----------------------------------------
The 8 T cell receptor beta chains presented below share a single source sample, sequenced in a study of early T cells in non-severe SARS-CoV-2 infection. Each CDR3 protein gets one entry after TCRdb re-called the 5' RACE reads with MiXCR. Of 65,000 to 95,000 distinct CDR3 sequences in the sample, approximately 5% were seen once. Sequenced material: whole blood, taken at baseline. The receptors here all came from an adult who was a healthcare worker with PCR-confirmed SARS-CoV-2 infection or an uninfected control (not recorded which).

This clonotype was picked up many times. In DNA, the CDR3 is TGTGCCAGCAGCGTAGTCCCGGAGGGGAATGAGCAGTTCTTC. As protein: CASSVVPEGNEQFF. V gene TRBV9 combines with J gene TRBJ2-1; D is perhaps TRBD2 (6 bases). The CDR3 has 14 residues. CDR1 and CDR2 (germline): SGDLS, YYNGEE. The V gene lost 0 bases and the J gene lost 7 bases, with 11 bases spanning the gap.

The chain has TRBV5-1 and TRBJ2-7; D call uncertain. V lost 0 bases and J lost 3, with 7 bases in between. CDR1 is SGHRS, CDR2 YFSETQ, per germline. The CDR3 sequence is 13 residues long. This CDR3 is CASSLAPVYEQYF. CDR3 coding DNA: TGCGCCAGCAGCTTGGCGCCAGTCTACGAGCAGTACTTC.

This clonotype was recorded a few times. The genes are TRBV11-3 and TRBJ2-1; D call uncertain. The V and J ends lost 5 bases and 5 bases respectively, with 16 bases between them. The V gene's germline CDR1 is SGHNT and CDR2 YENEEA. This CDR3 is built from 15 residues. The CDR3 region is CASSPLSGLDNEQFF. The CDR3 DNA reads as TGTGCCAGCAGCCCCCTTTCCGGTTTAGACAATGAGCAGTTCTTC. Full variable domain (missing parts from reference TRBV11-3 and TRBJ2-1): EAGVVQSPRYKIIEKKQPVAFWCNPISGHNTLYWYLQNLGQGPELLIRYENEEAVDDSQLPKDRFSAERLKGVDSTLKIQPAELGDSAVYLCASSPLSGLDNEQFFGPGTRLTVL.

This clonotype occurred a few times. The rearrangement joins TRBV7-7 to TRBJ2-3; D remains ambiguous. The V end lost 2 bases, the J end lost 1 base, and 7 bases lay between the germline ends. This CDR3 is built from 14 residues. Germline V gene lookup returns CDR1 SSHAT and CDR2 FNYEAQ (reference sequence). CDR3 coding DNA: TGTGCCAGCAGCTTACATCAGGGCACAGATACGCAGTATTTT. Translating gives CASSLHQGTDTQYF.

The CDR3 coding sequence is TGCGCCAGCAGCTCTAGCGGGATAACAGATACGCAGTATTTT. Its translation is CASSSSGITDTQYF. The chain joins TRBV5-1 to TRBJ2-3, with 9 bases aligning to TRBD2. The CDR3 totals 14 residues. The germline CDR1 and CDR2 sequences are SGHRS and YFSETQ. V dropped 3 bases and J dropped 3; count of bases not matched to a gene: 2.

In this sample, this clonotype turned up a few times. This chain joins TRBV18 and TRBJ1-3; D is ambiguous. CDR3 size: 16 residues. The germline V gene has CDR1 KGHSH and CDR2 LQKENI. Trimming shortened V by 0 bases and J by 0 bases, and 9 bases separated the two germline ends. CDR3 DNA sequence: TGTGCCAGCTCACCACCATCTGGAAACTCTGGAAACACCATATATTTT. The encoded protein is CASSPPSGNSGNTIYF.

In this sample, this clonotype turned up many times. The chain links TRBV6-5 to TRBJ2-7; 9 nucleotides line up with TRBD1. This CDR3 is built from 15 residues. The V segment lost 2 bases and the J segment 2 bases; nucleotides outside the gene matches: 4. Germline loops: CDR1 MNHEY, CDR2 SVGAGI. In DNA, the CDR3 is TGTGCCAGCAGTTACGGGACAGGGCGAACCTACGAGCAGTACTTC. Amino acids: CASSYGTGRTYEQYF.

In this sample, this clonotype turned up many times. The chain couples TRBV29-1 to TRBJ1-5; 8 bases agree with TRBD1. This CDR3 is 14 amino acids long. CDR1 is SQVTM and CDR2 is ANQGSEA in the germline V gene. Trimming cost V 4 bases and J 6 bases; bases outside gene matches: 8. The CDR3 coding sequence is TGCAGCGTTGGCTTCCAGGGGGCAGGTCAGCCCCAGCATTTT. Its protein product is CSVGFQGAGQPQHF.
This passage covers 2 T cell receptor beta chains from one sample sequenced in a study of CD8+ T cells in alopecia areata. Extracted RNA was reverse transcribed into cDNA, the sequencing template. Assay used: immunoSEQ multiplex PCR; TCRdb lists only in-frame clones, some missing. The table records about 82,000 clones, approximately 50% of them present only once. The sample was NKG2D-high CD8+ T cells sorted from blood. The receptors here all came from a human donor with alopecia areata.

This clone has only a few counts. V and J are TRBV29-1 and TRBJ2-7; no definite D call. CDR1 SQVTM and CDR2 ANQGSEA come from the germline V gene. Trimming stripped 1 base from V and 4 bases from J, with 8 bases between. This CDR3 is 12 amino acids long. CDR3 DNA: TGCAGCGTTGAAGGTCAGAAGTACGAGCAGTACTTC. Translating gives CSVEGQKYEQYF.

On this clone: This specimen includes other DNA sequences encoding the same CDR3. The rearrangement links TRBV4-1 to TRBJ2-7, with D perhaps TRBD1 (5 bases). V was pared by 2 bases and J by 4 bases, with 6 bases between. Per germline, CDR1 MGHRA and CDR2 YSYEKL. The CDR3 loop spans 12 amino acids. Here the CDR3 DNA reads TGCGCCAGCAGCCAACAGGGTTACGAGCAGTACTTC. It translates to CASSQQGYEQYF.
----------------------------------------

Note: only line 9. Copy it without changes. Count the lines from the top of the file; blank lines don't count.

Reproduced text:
In this sample, this clonotype turned up many times. The chain couples TRBV29-1 to TRBJ1-5; 8 bases agree with TRBD1. This CDR3 is 14 amino acids long. CDR1 is SQVTM and CDR2 is ANQGSEA in the germline V gene. Trimming cost V 4 bases and J 6 bases; bases outside gene matches: 8. The CDR3 coding sequence is TGCAGCGTTGGCTTCCAGGGGGCAGGTCAGCCCCAGCATTTT. Its protein product is CSVGFQGAGQPQHF.